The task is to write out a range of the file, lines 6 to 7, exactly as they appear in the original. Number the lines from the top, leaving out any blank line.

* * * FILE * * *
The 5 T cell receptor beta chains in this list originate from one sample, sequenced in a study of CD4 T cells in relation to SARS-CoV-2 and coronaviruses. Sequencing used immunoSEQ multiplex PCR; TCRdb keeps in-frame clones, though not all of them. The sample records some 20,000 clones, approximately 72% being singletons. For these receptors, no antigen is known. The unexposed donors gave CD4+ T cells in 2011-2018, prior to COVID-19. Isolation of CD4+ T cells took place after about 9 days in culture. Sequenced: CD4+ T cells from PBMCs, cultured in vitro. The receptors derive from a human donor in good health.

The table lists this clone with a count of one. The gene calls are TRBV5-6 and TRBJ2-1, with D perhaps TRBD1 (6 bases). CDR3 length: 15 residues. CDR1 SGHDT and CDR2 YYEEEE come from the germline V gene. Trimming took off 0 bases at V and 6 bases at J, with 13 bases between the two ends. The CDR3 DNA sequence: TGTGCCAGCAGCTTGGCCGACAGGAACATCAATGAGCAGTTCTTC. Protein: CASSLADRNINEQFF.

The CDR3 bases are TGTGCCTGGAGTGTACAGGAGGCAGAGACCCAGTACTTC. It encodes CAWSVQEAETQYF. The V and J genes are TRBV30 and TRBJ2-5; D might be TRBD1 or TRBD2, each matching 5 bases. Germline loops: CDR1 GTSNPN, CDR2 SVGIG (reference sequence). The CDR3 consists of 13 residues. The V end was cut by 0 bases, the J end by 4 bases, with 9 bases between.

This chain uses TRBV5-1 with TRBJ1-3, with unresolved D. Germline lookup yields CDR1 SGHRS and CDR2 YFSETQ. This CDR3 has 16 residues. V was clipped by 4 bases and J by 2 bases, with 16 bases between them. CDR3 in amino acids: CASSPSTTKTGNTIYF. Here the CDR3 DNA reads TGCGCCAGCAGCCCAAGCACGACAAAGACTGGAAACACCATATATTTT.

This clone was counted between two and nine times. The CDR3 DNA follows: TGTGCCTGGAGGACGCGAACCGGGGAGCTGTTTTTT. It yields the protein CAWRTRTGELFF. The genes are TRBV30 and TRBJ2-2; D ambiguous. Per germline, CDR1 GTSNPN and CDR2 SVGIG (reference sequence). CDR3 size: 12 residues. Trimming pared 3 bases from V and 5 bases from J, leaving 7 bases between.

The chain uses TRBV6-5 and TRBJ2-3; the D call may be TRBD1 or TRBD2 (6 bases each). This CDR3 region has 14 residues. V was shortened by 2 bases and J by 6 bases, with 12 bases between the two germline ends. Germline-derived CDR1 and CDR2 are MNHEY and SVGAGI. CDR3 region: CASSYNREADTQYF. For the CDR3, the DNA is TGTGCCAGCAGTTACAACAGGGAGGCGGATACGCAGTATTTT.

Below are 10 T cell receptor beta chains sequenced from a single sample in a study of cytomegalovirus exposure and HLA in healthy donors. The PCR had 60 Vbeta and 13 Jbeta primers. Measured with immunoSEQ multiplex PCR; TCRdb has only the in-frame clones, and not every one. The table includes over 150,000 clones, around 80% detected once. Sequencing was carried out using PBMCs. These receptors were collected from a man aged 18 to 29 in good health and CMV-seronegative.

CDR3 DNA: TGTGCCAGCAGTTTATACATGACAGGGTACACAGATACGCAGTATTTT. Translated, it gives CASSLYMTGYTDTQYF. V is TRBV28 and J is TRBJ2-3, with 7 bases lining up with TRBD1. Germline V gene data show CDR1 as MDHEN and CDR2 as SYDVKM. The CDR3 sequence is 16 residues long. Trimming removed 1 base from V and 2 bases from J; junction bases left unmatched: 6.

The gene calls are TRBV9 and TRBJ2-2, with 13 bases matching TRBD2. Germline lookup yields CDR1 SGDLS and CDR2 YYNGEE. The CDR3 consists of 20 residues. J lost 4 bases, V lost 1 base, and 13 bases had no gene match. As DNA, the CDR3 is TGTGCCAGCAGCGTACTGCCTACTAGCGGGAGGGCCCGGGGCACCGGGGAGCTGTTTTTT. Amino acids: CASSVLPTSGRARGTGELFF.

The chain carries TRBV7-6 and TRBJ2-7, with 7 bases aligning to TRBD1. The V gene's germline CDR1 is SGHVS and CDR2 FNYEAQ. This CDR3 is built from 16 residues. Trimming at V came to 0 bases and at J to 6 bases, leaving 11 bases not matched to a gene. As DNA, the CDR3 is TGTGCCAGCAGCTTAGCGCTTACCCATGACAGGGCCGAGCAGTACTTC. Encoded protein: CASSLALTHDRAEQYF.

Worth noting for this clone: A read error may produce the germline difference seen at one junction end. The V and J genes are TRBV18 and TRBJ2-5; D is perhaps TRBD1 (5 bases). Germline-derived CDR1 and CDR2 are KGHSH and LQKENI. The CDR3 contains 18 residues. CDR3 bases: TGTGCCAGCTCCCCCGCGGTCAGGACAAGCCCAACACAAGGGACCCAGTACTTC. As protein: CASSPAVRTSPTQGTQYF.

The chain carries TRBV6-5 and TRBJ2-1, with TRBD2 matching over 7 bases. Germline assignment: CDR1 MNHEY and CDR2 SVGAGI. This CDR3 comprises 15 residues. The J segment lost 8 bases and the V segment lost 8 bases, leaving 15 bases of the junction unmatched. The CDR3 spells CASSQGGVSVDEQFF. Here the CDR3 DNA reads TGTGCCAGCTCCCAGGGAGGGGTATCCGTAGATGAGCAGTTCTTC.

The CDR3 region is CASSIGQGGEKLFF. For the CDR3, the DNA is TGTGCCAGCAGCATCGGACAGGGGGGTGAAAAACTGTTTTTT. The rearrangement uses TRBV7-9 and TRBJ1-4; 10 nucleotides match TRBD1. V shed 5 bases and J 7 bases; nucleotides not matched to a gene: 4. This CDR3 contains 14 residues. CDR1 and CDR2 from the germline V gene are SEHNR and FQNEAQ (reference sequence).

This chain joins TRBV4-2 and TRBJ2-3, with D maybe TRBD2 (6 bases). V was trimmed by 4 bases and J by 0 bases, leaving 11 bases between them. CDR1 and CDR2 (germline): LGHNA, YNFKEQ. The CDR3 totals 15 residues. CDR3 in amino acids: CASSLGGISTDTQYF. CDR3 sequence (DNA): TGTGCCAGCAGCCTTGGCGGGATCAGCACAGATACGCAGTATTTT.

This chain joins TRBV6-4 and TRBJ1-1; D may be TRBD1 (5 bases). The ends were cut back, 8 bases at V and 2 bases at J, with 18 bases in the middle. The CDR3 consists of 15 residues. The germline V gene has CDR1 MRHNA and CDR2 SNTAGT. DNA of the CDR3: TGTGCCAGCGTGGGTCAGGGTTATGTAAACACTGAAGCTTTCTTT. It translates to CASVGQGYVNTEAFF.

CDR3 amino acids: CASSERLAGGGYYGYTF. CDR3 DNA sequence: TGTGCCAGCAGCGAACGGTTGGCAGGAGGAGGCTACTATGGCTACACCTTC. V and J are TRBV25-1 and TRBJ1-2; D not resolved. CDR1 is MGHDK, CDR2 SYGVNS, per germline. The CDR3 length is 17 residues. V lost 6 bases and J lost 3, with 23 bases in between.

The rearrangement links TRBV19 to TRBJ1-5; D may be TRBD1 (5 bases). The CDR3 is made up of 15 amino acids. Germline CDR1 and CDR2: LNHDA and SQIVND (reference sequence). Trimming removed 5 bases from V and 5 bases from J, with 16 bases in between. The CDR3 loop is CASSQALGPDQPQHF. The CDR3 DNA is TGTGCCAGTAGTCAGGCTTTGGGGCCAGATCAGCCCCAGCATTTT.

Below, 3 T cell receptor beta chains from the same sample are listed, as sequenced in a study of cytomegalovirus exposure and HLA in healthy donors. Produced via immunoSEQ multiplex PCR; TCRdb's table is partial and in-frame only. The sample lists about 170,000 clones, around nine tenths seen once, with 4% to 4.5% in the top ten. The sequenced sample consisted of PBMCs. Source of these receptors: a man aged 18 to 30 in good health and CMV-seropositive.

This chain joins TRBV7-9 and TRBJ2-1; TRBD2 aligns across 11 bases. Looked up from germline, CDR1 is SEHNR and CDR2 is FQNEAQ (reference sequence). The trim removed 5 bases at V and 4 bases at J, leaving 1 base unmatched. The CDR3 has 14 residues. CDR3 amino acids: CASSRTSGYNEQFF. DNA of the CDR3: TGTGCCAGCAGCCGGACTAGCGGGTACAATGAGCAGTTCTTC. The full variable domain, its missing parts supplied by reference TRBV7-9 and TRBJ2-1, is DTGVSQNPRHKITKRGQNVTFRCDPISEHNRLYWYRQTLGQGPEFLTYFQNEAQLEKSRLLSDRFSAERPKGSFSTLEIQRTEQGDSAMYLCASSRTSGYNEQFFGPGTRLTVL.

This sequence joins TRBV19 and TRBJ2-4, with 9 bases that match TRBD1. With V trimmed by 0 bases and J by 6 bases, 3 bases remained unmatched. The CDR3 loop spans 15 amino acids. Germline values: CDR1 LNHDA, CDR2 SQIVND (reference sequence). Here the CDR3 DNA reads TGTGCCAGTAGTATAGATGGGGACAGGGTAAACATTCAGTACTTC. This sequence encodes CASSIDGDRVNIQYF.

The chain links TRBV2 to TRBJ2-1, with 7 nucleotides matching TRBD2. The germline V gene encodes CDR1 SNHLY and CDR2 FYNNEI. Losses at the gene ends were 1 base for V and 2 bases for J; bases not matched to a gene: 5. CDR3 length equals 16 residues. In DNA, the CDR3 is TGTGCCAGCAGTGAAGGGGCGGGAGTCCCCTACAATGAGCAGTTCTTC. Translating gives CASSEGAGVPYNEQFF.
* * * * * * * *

The chain uses TRBV6-5 and TRBJ2-3; the D call may be TRBD1 or TRBD2 (6 bases each). This CDR3 region has 14 residues. V was shortened by 2 bases and J by 6 bases, with 12 bases between the two germline ends. Germline-derived CDR1 and CDR2 are MNHEY and SVGAGI. CDR3 region: CASSYNREADTQYF. For the CDR3, the DNA is TGTGCCAGCAGTTACAACAGGGAGGCGGATACGCAGTATTTT.

Below are 10 T cell receptor beta chains sequenced from a single sample in a study of cytomegalovirus exposure and HLA in healthy donors. The PCR had 60 Vbeta and 13 Jbeta primers. Measured with immunoSEQ multiplex PCR; TCRdb has only the in-frame clones, and not every one. The table includes over 150,000 clones, around 80% detected once. Sequencing was carried out using PBMCs. These receptors were collected from a man aged 18 to 29 in good health and CMV-seronegative.